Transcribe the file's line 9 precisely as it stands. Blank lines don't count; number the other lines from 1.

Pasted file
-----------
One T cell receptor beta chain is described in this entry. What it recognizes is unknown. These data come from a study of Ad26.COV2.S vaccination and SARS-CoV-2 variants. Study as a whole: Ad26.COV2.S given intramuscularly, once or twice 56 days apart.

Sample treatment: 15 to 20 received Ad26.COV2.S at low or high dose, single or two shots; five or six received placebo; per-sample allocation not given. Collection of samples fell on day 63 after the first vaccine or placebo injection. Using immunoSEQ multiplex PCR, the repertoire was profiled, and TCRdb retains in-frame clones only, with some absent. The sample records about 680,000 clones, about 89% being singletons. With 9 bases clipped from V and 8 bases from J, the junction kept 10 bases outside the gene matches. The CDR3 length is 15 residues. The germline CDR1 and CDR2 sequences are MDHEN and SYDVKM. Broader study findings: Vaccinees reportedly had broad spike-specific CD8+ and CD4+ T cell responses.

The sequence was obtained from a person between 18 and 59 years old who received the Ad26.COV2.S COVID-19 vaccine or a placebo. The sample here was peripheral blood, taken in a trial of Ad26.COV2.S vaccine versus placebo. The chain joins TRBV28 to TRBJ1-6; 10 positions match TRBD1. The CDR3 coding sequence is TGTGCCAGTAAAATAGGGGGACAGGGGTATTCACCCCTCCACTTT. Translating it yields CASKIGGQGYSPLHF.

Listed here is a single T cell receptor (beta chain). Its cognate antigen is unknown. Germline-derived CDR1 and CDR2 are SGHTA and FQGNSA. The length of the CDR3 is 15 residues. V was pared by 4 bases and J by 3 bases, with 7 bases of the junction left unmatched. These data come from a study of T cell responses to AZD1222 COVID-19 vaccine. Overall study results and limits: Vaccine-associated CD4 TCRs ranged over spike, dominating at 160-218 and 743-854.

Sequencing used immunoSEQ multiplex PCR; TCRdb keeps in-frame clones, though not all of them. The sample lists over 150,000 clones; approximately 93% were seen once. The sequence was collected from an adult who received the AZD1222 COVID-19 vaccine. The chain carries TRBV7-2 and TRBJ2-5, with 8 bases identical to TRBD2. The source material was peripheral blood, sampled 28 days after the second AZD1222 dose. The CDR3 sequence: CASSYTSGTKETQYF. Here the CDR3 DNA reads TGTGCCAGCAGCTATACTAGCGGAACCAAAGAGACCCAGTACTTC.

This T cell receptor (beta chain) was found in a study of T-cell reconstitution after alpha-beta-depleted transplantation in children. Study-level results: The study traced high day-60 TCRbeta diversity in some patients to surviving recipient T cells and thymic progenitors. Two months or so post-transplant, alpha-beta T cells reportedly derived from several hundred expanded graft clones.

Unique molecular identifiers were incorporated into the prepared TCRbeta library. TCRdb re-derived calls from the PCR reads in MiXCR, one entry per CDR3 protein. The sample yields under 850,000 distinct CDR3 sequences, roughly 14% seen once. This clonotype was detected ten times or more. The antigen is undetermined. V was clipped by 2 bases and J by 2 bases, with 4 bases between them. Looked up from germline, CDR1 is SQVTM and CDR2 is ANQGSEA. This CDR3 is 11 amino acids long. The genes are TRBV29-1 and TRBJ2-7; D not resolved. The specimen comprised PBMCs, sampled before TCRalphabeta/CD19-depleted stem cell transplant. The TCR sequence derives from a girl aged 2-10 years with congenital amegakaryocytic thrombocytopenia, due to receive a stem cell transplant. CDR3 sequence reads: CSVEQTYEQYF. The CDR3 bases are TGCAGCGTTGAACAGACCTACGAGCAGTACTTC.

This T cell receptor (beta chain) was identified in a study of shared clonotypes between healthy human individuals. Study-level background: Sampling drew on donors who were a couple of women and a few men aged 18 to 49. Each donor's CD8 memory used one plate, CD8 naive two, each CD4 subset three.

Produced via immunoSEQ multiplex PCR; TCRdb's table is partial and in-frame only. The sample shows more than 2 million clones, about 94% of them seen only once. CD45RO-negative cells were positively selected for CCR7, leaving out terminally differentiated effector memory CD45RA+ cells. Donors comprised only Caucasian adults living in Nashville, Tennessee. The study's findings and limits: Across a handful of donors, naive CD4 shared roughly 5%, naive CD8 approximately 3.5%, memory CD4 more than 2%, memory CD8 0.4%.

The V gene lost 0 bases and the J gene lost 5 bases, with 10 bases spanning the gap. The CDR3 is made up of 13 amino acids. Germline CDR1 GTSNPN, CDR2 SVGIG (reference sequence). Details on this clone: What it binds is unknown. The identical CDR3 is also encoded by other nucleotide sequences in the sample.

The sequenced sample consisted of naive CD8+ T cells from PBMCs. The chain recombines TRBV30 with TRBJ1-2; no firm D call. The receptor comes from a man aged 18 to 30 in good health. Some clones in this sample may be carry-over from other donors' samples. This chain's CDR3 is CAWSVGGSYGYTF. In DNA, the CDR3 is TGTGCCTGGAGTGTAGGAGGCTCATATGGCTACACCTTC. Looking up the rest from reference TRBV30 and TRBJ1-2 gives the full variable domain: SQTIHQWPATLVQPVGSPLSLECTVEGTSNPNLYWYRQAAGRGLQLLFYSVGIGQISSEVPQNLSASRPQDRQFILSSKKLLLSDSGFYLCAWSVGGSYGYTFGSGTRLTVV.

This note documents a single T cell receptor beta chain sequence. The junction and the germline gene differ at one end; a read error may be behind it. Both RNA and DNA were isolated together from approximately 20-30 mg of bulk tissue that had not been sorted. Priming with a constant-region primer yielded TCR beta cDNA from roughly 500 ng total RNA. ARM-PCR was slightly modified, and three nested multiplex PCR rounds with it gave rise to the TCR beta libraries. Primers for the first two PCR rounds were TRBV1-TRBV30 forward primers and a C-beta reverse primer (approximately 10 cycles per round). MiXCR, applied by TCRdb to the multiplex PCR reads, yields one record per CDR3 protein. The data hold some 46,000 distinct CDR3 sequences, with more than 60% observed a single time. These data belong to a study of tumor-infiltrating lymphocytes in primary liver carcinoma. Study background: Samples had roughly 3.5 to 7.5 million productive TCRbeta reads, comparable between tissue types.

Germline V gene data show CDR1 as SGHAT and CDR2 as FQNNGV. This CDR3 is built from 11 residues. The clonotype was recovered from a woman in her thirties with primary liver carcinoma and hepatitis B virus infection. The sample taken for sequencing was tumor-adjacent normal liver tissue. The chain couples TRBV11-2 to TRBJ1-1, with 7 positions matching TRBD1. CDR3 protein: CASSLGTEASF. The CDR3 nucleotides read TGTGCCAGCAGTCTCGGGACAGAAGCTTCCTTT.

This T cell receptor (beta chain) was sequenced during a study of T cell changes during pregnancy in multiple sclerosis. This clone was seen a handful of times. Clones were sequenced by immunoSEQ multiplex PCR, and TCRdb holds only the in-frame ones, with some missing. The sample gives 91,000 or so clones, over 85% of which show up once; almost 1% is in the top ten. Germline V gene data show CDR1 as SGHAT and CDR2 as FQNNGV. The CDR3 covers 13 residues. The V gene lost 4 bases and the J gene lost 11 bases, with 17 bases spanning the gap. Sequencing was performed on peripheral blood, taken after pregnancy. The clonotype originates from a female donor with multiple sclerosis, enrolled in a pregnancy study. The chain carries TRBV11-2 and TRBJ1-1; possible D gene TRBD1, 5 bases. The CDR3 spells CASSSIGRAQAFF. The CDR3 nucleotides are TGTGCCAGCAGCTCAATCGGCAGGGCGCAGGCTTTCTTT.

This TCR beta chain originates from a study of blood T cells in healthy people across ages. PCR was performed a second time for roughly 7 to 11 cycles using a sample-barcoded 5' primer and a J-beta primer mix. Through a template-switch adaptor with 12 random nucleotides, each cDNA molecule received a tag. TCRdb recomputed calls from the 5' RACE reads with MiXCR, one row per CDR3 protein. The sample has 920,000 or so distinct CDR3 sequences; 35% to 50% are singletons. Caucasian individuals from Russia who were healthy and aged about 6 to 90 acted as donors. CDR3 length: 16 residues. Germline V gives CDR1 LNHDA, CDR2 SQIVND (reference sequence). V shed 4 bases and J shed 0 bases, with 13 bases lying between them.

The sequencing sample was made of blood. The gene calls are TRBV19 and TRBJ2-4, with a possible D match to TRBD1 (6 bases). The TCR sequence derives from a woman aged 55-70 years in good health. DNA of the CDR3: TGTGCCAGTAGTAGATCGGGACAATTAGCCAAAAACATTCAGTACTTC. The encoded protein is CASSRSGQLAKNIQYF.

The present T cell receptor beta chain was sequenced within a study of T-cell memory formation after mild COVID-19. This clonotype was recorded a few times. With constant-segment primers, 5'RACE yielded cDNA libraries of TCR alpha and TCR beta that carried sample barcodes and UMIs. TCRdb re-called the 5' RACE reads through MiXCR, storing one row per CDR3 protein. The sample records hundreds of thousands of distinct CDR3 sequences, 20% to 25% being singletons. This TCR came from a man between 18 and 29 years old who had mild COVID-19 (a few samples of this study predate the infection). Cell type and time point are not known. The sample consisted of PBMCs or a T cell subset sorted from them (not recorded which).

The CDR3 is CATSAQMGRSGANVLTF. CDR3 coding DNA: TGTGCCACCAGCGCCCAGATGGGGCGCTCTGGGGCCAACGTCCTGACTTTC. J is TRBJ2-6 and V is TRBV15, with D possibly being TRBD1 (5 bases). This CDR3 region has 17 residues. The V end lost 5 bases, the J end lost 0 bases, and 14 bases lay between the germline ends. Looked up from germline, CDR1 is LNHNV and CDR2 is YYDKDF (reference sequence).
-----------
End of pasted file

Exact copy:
Produced via immunoSEQ multiplex PCR; TCRdb's table is partial and in-frame only. The sample shows more than 2 million clones, about 94% of them seen only once. CD45RO-negative cells were positively selected for CCR7, leaving out terminally differentiated effector memory CD45RA+ cells. Donors comprised only Caucasian adults living in Nashville, Tennessee. The study's findings and limits: Across a handful of donors, naive CD4 shared roughly 5%, naive CD8 approximately 3.5%, memory CD4 more than 2%, memory CD8 0.4%.